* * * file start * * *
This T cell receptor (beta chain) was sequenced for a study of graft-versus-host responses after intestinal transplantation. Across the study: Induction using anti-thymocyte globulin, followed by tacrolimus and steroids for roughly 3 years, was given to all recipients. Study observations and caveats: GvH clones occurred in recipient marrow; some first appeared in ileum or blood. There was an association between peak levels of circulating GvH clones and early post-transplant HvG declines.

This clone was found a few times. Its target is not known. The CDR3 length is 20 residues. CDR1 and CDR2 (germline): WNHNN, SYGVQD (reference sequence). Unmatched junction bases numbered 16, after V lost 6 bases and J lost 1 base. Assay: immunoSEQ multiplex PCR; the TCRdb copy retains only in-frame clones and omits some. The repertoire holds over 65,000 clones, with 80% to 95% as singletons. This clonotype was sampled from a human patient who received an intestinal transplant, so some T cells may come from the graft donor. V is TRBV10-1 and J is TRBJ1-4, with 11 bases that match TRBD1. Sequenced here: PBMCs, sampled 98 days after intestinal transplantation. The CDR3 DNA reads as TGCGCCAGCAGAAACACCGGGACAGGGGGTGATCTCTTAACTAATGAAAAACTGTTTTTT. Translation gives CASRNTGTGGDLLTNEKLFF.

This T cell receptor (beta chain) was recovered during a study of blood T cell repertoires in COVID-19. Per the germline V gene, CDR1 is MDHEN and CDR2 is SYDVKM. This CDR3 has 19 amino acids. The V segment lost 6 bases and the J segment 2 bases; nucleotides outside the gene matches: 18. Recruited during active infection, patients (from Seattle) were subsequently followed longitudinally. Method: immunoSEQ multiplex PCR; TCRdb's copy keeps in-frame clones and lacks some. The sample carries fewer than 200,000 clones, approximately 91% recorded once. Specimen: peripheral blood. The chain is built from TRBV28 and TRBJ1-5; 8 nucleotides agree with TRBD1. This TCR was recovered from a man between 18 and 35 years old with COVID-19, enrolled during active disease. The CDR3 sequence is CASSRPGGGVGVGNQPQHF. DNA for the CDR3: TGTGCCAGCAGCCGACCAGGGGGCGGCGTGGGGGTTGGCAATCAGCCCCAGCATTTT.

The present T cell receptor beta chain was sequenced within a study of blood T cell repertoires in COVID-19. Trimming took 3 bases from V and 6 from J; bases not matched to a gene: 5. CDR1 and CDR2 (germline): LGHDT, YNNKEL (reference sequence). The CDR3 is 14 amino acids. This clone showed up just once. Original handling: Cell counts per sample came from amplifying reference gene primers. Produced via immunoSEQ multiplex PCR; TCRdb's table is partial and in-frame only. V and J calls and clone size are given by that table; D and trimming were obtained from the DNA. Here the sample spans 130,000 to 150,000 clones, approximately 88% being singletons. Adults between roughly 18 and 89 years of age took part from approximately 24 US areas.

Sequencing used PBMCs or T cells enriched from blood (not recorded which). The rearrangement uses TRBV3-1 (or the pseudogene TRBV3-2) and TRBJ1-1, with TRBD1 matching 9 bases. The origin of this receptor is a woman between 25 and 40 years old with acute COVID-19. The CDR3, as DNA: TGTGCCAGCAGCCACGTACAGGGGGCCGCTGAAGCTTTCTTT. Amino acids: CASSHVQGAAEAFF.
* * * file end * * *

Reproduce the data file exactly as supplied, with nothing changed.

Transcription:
This T cell receptor (beta chain) was sequenced for a study of graft-versus-host responses after intestinal transplantation. Across the study: Induction using anti-thymocyte globulin, followed by tacrolimus and steroids for roughly 3 years, was given to all recipients. Study observations and caveats: GvH clones occurred in recipient marrow; some first appeared in ileum or blood. There was an association between peak levels of circulating GvH clones and early post-transplant HvG declines.

This clone was found a few times. Its target is not known. The CDR3 length is 20 residues. CDR1 and CDR2 (germline): WNHNN, SYGVQD (reference sequence). Unmatched junction bases numbered 16, after V lost 6 bases and J lost 1 base. Assay: immunoSEQ multiplex PCR; the TCRdb copy retains only in-frame clones and omits some. The repertoire holds over 65,000 clones, with 80% to 95% as singletons. This clonotype was sampled from a human patient who received an intestinal transplant, so some T cells may come from the graft donor. V is TRBV10-1 and J is TRBJ1-4, with 11 bases that match TRBD1. Sequenced here: PBMCs, sampled 98 days after intestinal transplantation. The CDR3 DNA reads as TGCGCCAGCAGAAACACCGGGACAGGGGGTGATCTCTTAACTAATGAAAAACTGTTTTTT. Translation gives CASRNTGTGGDLLTNEKLFF.

This T cell receptor (beta chain) was recovered during a study of blood T cell repertoires in COVID-19. Per the germline V gene, CDR1 is MDHEN and CDR2 is SYDVKM. This CDR3 has 19 amino acids. The V segment lost 6 bases and the J segment 2 bases; nucleotides outside the gene matches: 18. Recruited during active infection, patients (from Seattle) were subsequently followed longitudinally. Method: immunoSEQ multiplex PCR; TCRdb's copy keeps in-frame clones and lacks some. The sample carries fewer than 200,000 clones, approximately 91% recorded once. Specimen: peripheral blood. The chain is built from TRBV28 and TRBJ1-5; 8 nucleotides agree with TRBD1. This TCR was recovered from a man between 18 and 35 years old with COVID-19, enrolled during active disease. The CDR3 sequence is CASSRPGGGVGVGNQPQHF. DNA for the CDR3: TGTGCCAGCAGCCGACCAGGGGGCGGCGTGGGGGTTGGCAATCAGCCCCAGCATTTT.

The present T cell receptor beta chain was sequenced within a study of blood T cell repertoires in COVID-19. Trimming took 3 bases from V and 6 from J; bases not matched to a gene: 5. CDR1 and CDR2 (germline): LGHDT, YNNKEL (reference sequence). The CDR3 is 14 amino acids. This clone showed up just once. Original handling: Cell counts per sample came from amplifying reference gene primers. Produced via immunoSEQ multiplex PCR; TCRdb's table is partial and in-frame only. V and J calls and clone size are given by that table; D and trimming were obtained from the DNA. Here the sample spans 130,000 to 150,000 clones, approximately 88% being singletons. Adults between roughly 18 and 89 years of age took part from approximately 24 US areas.

Sequencing used PBMCs or T cells enriched from blood (not recorded which). The rearrangement uses TRBV3-1 (or the pseudogene TRBV3-2) and TRBJ1-1, with TRBD1 matching 9 bases. The origin of this receptor is a woman between 25 and 40 years old with acute COVID-19. The CDR3, as DNA: TGTGCCAGCAGCCACGTACAGGGGGCCGCTGAAGCTTTCTTT. Amino acids: CASSHVQGAAEAFF.